3. What can we expect from your contribution at the 2023 Water in Mining Global Summit? In recent years we have seen increasing momentum around the global biodiversity action agenda. In 2022, the Kunming-Montreal Global Biodiversity Framework was signed, signifying the start of a global commitment to 4 goals and 23 targets relating to nature protection, conservation and restoration. We have also seen a rapid expansion in sustainability reporting frameworks in response to investor sentiment about nature-negative actions. Water is central to all aspects of our global conversations about nature, biodiversity and sustainability. At the 2023 Water in Mining Global Summit I will delve into the nature-water nexus in a mining context and explore the implications of, and opportunities arising from, the nature-positive movement.
  4.  Tell us about an exciting project or change you’ve been working on to improve water management or stewardship in the industry. ICMM members have committed to implementing water stewardship practices that provide for strong and transparent water governance, effective and efficient management of water at operations, and collaboration with stakeholders at a catchment level to achieve responsible and sustainable water use. This year we are developing a water stewardship maturity framework to assist members understand where they are in their water stewardship journey and chart a course of action for the future. The water stewardship maturity framework will enable operations to map and measure the status of their operations and identify the required actions to strengthen their systems, processes or practices to improve water stewardship towards leading practice. We are excited to be supporting improved water stewardship across the industry -stay tuned for launch of the maturity framework later this year.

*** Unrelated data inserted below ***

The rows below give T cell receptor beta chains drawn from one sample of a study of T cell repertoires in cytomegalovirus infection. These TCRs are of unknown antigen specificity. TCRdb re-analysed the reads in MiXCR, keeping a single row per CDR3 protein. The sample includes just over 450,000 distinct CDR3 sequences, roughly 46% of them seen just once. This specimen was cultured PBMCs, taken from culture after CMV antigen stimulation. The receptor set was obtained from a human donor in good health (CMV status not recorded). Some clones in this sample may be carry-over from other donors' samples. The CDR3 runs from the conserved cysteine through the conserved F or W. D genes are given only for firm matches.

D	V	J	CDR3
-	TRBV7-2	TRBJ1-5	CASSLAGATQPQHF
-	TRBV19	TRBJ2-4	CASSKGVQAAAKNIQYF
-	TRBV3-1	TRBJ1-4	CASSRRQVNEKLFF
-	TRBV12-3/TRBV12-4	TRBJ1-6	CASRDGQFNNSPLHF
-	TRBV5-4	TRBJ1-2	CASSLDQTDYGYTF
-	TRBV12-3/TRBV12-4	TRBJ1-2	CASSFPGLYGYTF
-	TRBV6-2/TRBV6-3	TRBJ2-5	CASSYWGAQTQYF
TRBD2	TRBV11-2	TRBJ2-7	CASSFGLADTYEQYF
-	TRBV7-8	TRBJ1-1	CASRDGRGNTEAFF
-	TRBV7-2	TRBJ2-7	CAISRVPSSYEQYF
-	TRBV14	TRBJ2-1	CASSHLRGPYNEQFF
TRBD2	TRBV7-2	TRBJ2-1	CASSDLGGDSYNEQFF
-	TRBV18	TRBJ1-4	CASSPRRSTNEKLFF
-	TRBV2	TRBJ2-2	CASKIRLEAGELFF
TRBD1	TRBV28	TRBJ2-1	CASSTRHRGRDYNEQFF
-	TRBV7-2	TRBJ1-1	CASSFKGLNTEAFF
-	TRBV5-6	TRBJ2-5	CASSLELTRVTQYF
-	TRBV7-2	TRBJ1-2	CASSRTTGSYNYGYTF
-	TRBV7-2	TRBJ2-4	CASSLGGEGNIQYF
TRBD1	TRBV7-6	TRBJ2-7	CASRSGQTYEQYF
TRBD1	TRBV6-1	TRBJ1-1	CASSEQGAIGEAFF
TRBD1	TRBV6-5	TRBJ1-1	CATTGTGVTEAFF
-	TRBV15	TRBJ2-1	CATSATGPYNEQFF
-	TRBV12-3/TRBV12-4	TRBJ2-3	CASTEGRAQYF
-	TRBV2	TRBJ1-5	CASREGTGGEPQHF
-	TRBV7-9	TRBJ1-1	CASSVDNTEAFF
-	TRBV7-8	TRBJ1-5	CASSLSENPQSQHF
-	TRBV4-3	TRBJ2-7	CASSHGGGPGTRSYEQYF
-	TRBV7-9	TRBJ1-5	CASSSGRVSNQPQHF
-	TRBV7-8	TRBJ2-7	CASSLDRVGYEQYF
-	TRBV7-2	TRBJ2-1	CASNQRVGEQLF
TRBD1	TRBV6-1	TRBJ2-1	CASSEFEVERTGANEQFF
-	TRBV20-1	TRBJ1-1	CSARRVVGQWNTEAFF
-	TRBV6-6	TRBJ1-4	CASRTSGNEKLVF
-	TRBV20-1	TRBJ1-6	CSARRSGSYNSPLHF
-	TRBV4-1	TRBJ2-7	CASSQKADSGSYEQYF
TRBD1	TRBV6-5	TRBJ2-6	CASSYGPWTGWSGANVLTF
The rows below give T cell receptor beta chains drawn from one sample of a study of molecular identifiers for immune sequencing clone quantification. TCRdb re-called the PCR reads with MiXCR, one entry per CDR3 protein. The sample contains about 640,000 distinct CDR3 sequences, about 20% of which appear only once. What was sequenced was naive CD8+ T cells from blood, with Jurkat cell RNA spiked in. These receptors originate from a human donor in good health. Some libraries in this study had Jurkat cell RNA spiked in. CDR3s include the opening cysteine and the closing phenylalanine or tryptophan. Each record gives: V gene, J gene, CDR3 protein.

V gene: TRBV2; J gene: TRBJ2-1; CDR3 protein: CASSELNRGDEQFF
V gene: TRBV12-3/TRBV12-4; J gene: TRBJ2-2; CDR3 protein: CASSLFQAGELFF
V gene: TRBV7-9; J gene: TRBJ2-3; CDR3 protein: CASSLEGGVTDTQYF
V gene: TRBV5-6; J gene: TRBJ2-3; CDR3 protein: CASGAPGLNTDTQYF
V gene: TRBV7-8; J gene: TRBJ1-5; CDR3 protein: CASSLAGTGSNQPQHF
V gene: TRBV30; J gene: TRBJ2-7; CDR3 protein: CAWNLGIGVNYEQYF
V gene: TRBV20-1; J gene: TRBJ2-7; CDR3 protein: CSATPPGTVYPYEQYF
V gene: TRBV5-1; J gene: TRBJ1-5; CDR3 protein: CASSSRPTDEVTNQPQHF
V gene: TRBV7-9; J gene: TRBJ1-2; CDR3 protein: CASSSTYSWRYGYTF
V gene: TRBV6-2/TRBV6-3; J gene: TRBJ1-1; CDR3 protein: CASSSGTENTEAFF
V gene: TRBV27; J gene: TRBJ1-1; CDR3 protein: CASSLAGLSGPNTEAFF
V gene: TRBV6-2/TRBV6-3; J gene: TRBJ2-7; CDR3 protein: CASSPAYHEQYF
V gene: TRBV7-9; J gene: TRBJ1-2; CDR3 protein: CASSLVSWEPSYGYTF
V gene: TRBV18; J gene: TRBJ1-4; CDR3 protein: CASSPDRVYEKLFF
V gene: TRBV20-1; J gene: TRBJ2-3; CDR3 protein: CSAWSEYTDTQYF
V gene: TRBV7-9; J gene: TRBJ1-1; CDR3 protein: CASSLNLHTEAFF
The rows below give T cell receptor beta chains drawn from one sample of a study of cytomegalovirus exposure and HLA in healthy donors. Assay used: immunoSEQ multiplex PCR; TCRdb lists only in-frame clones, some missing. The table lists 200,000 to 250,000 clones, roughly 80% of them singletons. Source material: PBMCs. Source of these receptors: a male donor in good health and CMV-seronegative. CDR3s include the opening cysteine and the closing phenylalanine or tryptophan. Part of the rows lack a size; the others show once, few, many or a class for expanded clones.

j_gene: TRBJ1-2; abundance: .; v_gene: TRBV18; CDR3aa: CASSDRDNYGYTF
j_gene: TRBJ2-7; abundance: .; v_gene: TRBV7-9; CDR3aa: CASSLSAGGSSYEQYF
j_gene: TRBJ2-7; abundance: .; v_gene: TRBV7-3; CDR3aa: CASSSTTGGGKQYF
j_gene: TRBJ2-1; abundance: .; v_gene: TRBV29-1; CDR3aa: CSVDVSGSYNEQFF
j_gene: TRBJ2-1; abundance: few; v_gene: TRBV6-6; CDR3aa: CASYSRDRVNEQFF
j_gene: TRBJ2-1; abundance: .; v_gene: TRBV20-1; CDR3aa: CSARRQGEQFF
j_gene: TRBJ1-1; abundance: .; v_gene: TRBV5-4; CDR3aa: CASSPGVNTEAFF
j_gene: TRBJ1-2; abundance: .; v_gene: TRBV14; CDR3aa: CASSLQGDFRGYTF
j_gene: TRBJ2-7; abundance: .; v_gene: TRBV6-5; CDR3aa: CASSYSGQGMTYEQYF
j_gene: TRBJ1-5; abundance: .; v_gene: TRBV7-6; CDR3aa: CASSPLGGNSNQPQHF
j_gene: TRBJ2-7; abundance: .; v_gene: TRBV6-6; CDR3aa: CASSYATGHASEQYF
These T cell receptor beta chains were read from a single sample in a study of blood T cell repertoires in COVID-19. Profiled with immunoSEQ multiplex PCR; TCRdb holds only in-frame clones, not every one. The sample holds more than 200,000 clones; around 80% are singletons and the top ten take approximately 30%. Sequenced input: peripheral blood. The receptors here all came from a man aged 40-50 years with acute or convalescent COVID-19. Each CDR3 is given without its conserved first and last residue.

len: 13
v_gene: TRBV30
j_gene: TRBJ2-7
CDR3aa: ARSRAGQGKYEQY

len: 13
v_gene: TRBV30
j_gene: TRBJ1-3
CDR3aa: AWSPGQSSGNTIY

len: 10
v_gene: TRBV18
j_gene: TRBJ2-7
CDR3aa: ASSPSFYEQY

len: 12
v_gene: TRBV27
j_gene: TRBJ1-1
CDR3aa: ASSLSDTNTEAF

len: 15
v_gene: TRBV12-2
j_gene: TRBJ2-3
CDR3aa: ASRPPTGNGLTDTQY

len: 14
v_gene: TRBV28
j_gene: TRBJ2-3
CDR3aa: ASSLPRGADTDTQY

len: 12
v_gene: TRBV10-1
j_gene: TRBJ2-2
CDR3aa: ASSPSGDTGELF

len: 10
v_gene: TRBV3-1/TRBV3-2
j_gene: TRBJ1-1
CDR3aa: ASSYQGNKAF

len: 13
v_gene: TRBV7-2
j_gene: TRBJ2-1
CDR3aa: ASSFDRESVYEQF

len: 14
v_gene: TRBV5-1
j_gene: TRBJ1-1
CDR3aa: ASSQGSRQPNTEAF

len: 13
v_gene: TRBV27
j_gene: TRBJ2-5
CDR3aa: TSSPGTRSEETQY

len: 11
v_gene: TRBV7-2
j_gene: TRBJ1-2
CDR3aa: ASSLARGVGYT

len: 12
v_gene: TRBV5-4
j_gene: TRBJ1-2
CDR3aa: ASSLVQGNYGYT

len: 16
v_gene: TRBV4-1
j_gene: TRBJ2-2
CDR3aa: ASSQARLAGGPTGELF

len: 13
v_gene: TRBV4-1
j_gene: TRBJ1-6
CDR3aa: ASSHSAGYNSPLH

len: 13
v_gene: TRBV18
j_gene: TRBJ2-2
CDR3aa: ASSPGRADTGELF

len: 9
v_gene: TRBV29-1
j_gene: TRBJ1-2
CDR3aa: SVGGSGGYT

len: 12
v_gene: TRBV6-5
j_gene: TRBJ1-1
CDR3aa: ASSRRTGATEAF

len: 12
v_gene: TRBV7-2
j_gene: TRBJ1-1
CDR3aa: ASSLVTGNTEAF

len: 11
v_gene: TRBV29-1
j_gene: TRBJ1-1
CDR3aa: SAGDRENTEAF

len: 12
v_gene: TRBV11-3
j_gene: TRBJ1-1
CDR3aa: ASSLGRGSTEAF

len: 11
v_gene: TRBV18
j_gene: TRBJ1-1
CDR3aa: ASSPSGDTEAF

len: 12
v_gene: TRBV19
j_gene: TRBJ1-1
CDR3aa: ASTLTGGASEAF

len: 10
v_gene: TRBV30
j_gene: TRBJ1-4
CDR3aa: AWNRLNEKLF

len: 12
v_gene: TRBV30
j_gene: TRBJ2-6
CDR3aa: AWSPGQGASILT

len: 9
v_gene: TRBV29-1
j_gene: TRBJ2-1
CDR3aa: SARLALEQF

5. What are you most looking forward to when you attend the Water in Mining Global Summit? I always value the Water in Mining Global Summit for the opportunity to hear about leading practices in water management from around the globe. This peer-to-peer sharing is fundamental to collective improvement! This year I am also looking forward to the reduced travel restrictions facilitating more face-to-face interactions in Toronto. Collaboration is such an important part of solving industry-wide water challenges and of effective catchment-based approaches to water stewardship. I am looking forward to strengthening existing collaborations and making new connections at the Water in Mining Global Summit.


The role of mining in achieving a nature-positive future 9:30 am

Demystifying how to strengthen stewardship and coordinate at a landscape level to enhance stakeholder inclusion. Analyzing site and catchment-based approaches to be more aligned with the stewardship maturity framework and how it works with the water accounting framework.  Chaired by Lesley Warren, Director, Lassonde Institute of Mining Read more

day: 26 April 2023

PANEL DISCUSSION: Is the mining industry innovating enough? 4:30 pm

How can regulators and association championing innovation in water management further?  Where can the mining industry look to for inspiration and shared learnings?  How can the industry mitigate risk of adopting new technologies for water treatment?  What are the consequences of not innovating?   Chaired by Eduardo Marquez, PhD Candidate, University of SaskatchewanRead more

day: 25 April 2023